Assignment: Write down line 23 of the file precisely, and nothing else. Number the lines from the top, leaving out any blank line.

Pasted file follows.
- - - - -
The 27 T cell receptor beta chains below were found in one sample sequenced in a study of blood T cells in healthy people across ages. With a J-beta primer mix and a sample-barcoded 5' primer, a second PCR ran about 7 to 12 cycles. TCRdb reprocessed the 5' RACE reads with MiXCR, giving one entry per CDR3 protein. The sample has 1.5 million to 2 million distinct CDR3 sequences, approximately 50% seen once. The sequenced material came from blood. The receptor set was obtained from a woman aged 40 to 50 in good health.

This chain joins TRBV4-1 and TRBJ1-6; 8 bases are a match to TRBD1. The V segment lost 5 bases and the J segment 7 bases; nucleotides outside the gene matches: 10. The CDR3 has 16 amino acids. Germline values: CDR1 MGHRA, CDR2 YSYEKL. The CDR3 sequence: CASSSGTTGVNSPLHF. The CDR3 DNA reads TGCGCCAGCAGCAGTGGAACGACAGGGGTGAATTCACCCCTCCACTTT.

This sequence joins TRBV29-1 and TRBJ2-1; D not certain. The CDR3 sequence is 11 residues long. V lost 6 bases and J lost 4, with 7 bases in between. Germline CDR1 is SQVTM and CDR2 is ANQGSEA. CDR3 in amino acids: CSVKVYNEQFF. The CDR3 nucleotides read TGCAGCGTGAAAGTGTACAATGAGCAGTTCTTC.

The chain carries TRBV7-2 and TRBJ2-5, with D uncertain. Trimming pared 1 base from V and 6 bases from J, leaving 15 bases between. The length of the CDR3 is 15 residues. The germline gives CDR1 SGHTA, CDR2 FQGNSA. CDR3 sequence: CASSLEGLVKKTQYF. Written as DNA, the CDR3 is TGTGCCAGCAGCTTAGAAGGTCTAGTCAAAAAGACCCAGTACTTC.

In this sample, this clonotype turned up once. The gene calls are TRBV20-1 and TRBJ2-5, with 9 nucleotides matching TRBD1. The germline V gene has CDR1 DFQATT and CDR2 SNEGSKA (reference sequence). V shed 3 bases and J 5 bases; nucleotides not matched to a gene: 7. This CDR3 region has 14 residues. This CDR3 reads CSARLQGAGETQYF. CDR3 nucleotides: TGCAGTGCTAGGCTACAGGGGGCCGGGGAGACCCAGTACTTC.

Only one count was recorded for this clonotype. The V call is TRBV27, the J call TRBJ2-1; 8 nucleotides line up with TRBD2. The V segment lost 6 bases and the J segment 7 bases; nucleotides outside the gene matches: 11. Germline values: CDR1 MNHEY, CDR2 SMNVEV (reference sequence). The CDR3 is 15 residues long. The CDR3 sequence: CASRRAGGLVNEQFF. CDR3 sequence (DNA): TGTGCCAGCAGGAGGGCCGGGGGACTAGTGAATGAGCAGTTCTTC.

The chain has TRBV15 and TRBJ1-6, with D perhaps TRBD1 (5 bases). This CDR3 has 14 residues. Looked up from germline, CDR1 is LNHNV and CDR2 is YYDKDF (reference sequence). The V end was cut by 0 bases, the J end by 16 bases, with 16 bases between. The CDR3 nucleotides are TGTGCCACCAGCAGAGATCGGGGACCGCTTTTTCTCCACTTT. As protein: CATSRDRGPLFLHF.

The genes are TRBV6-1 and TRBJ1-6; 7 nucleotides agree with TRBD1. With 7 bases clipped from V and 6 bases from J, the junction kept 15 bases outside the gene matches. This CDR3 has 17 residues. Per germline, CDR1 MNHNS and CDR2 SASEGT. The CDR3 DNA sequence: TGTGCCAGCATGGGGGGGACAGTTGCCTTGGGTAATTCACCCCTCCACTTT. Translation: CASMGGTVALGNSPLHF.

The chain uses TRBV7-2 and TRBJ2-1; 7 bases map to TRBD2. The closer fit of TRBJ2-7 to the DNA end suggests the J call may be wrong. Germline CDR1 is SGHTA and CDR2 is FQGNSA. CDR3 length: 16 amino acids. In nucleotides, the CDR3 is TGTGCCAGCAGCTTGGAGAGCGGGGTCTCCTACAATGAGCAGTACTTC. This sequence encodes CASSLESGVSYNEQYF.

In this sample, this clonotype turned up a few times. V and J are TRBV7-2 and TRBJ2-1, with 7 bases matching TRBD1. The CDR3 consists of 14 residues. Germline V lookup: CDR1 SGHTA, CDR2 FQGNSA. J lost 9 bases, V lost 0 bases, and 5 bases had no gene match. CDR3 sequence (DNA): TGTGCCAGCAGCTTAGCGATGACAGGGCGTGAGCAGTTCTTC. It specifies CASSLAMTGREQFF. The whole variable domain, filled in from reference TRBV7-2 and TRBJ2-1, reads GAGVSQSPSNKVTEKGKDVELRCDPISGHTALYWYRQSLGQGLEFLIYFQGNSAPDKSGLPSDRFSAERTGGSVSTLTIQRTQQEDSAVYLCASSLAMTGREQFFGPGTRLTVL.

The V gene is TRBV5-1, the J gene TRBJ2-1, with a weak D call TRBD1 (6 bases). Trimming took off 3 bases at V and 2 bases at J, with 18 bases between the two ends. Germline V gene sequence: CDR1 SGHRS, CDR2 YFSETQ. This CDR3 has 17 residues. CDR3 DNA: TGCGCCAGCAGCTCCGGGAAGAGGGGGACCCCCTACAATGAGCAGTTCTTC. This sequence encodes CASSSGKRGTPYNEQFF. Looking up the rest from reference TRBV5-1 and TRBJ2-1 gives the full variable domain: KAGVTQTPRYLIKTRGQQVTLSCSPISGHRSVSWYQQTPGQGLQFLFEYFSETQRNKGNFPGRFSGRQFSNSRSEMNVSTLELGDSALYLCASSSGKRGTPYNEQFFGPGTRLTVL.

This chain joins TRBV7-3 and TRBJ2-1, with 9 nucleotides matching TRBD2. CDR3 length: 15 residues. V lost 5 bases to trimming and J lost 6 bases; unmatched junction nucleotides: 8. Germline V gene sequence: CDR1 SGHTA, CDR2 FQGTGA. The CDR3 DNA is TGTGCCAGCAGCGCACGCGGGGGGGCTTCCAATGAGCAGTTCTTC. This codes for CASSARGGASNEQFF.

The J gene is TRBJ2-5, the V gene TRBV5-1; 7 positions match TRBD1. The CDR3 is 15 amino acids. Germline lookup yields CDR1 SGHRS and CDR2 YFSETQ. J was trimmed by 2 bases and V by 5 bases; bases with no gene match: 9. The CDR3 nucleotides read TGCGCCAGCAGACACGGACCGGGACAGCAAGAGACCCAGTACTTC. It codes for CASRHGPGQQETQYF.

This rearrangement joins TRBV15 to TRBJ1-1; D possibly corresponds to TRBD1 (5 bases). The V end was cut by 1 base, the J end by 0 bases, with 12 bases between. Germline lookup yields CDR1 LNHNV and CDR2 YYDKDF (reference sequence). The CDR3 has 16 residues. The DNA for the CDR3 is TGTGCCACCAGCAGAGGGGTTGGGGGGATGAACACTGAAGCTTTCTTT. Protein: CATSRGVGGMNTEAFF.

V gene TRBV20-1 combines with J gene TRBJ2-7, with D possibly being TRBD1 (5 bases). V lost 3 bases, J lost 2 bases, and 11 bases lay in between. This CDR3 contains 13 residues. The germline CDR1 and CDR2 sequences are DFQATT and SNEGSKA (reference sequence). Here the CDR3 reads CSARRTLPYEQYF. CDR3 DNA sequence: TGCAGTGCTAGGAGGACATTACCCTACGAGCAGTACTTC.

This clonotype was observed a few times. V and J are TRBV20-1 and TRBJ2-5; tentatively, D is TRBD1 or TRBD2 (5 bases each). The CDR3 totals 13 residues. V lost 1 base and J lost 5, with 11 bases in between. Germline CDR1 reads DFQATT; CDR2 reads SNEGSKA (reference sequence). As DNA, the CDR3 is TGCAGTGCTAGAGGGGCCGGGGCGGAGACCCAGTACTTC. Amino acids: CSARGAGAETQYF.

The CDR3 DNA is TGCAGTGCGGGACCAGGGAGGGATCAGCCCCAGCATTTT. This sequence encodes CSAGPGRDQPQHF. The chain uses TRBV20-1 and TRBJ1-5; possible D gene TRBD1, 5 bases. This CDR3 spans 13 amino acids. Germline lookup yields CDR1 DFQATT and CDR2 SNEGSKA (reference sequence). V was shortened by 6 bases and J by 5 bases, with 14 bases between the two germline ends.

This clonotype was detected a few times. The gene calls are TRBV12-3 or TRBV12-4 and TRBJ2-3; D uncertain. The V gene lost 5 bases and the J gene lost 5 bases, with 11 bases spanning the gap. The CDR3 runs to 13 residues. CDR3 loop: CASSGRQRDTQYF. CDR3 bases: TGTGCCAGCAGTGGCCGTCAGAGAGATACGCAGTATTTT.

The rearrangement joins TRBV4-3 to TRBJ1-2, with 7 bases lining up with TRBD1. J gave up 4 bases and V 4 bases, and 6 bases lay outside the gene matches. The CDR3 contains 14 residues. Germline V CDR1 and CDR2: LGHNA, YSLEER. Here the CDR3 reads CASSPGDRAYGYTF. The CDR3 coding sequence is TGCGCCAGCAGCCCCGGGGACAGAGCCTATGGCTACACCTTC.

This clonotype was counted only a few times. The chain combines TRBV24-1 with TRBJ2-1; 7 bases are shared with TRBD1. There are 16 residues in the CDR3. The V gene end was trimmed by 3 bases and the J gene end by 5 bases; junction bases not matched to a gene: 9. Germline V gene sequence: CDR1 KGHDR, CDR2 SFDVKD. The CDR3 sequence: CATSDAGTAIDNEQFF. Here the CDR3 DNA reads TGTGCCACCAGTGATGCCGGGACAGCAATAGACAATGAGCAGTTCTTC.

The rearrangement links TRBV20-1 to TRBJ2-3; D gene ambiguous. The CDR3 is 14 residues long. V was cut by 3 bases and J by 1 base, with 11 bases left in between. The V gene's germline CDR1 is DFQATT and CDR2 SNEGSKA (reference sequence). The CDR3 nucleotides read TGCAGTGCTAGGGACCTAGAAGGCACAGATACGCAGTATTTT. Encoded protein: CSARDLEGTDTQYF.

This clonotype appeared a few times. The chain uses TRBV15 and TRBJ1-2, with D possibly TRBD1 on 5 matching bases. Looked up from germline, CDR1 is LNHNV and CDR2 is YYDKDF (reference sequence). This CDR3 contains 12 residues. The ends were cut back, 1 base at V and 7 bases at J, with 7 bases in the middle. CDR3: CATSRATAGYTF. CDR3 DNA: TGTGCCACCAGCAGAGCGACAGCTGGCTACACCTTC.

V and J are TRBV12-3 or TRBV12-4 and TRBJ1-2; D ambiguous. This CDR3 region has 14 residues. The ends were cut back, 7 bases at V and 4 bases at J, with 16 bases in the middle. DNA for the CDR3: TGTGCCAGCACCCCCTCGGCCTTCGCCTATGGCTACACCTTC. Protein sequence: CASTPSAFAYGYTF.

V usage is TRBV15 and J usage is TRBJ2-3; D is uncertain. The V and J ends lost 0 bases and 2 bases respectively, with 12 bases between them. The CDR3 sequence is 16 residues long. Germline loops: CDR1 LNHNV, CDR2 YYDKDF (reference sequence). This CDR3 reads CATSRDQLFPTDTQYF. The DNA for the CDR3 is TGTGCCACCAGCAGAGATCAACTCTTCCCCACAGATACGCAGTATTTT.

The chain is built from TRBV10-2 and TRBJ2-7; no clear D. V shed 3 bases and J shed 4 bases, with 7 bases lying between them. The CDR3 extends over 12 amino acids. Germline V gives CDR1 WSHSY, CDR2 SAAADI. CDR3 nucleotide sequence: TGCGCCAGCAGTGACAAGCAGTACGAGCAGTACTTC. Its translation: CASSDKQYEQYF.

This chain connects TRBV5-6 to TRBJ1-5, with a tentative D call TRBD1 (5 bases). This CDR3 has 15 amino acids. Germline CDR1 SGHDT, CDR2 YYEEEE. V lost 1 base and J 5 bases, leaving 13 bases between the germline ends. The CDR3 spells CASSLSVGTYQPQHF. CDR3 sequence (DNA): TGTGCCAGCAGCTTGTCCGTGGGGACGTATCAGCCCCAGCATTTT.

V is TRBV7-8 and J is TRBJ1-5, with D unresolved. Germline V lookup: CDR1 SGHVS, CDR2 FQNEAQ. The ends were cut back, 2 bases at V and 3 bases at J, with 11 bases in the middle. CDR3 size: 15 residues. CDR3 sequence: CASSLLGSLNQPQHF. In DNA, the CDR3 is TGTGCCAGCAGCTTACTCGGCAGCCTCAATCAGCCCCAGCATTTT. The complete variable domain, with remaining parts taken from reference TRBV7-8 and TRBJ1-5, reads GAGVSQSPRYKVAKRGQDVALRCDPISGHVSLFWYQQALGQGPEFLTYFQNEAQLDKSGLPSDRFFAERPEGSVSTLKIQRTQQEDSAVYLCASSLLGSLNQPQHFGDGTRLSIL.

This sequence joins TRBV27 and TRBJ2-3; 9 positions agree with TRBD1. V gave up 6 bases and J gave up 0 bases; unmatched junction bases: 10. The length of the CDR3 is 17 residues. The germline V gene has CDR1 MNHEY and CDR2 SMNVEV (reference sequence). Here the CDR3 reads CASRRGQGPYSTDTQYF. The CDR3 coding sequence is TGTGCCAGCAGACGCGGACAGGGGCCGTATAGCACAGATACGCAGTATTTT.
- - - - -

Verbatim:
V and J are TRBV12-3 or TRBV12-4 and TRBJ1-2; D ambiguous. This CDR3 region has 14 residues. The ends were cut back, 7 bases at V and 4 bases at J, with 16 bases in the middle. DNA for the CDR3: TGTGCCAGCACCCCCTCGGCCTTCGCCTATGGCTACACCTTC. Protein sequence: CASTPSAFAYGYTF.